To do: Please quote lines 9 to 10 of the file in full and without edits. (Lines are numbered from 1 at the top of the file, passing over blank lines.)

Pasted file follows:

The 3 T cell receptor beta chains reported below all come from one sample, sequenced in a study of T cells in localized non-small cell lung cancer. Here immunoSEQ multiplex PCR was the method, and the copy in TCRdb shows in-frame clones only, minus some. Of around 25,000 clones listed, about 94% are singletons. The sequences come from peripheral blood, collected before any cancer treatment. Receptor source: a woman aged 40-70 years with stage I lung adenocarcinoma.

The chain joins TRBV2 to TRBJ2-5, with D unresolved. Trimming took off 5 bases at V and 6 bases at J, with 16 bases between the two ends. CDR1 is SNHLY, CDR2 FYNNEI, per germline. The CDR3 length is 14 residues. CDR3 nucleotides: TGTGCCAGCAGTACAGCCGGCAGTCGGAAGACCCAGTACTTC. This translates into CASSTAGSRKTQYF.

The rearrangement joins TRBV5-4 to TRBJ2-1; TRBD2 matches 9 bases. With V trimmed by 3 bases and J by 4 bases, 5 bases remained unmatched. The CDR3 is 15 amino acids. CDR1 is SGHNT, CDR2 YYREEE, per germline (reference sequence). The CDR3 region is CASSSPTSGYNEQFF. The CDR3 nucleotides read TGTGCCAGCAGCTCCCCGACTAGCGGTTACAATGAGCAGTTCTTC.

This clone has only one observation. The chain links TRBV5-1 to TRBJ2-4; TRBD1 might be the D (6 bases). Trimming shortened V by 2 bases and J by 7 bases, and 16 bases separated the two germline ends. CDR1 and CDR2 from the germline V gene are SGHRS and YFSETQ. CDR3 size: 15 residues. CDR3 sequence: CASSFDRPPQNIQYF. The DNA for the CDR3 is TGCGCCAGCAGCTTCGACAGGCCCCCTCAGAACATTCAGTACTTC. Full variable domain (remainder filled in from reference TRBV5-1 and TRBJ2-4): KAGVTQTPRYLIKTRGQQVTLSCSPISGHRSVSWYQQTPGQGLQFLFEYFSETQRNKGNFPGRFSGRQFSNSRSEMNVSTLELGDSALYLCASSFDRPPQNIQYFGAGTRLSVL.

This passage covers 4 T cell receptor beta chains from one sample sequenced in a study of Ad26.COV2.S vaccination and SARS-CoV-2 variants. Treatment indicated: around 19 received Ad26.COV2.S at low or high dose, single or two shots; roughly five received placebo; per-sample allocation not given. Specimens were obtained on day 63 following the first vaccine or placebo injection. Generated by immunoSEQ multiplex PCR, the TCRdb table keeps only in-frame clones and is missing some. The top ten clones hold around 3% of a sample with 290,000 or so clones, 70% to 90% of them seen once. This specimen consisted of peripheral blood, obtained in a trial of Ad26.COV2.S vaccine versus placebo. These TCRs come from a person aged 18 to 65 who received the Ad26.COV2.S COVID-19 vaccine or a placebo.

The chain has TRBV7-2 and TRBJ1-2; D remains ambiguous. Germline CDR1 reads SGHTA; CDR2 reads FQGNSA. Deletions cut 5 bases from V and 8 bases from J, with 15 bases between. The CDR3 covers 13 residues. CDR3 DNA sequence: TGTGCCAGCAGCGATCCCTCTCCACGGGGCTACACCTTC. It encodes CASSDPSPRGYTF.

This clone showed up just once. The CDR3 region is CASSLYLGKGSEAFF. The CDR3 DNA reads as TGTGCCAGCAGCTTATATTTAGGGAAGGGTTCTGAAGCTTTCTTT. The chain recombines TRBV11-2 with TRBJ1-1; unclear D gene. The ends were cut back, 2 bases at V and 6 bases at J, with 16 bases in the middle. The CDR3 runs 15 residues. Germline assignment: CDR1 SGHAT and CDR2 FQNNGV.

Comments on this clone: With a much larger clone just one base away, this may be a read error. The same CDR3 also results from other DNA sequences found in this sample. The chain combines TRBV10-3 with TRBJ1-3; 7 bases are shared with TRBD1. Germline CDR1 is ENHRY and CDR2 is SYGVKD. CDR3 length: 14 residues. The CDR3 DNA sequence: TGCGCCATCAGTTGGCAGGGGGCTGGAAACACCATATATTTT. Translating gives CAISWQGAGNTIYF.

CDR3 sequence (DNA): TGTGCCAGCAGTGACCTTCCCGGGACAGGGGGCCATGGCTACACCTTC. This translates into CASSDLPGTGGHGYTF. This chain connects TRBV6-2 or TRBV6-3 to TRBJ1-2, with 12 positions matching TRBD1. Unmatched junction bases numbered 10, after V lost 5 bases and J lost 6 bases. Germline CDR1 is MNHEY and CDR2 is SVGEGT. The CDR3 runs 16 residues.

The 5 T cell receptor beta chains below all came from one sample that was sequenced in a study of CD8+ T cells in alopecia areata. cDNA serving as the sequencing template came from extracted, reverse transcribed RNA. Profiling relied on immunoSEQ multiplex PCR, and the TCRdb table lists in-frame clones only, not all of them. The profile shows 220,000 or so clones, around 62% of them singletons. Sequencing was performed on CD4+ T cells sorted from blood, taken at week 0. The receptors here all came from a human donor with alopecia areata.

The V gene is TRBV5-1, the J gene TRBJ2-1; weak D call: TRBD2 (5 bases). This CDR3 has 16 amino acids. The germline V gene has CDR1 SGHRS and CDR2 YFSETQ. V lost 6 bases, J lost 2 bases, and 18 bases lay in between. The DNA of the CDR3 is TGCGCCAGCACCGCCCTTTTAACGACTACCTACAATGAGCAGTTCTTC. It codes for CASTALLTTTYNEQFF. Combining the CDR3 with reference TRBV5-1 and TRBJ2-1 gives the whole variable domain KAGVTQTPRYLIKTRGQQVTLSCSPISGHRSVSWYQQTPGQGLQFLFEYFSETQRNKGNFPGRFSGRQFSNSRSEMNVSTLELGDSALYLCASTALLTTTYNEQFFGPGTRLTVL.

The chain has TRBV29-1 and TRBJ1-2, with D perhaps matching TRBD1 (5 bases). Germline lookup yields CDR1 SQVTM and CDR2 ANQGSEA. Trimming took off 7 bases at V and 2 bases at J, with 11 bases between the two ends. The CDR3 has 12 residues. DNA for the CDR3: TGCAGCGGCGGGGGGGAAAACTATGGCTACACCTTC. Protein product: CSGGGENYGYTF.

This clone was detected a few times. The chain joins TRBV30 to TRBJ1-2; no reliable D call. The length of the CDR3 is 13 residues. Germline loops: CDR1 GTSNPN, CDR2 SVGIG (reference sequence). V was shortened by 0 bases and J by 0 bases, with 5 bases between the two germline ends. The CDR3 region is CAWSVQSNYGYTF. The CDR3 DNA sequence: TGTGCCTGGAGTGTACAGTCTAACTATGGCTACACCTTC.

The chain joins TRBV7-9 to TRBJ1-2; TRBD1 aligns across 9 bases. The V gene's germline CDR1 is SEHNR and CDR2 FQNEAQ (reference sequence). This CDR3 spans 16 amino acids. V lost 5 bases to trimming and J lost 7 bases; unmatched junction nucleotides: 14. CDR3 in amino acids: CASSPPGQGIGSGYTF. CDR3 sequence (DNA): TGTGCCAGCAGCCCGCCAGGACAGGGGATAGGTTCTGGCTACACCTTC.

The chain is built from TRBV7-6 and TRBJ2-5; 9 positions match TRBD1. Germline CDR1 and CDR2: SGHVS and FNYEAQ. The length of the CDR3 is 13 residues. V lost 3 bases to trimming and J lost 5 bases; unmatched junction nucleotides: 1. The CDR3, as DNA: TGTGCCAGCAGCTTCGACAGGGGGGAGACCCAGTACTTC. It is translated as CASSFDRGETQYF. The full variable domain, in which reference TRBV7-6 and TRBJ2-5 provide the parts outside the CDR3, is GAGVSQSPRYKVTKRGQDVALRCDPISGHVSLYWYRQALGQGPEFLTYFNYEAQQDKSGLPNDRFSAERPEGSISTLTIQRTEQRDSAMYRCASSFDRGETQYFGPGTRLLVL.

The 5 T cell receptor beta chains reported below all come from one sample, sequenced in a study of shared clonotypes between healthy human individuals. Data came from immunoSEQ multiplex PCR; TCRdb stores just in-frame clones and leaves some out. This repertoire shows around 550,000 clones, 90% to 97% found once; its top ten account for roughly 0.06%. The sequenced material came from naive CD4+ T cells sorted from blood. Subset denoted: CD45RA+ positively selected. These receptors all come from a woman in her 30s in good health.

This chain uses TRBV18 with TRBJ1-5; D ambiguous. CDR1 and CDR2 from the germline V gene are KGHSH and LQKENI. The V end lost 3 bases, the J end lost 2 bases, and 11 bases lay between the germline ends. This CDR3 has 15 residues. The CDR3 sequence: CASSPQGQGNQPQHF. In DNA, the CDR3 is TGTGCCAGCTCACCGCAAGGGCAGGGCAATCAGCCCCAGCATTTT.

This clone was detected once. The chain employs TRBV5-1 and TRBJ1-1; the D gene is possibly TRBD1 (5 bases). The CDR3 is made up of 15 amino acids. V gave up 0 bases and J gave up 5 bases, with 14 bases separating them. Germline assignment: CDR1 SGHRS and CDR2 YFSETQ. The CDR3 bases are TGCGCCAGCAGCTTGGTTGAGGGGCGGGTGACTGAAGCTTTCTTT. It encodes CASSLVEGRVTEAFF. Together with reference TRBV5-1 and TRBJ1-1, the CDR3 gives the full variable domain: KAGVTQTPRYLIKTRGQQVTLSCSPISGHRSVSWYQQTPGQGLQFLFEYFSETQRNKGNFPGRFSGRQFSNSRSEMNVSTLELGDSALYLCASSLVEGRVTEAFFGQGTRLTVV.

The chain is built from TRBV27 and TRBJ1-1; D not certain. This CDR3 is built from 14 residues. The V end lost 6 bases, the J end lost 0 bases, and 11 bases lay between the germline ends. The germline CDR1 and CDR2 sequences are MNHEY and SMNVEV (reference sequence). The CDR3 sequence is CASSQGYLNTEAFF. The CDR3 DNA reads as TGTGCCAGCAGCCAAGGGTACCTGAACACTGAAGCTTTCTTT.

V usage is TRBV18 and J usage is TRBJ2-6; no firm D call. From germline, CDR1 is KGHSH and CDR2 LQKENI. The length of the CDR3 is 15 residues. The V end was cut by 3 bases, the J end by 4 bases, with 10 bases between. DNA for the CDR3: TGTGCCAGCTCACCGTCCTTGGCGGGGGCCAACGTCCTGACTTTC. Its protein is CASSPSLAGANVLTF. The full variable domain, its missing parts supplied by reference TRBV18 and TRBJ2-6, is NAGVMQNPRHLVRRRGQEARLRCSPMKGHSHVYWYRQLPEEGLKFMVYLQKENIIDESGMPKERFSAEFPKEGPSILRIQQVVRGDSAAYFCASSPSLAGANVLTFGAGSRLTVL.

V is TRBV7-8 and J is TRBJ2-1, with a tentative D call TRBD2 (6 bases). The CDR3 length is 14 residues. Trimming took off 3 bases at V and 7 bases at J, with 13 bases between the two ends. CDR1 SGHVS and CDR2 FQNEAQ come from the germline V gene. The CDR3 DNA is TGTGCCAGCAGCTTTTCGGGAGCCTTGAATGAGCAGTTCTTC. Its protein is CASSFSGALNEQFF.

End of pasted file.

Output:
CDR3 sequence (DNA): TGTGCCAGCAGTGACCTTCCCGGGACAGGGGGCCATGGCTACACCTTC. This translates into CASSDLPGTGGHGYTF. This chain connects TRBV6-2 or TRBV6-3 to TRBJ1-2, with 12 positions matching TRBD1. Unmatched junction bases numbered 10, after V lost 5 bases and J lost 6 bases. Germline CDR1 is MNHEY and CDR2 is SVGEGT. The CDR3 runs 16 residues.

The 5 T cell receptor beta chains below all came from one sample that was sequenced in a study of CD8+ T cells in alopecia areata. cDNA serving as the sequencing template came from extracted, reverse transcribed RNA. Profiling relied on immunoSEQ multiplex PCR, and the TCRdb table lists in-frame clones only, not all of them. The profile shows 220,000 or so clones, around 62% of them singletons. Sequencing was performed on CD4+ T cells sorted from blood, taken at week 0. The receptors here all came from a human donor with alopecia areata.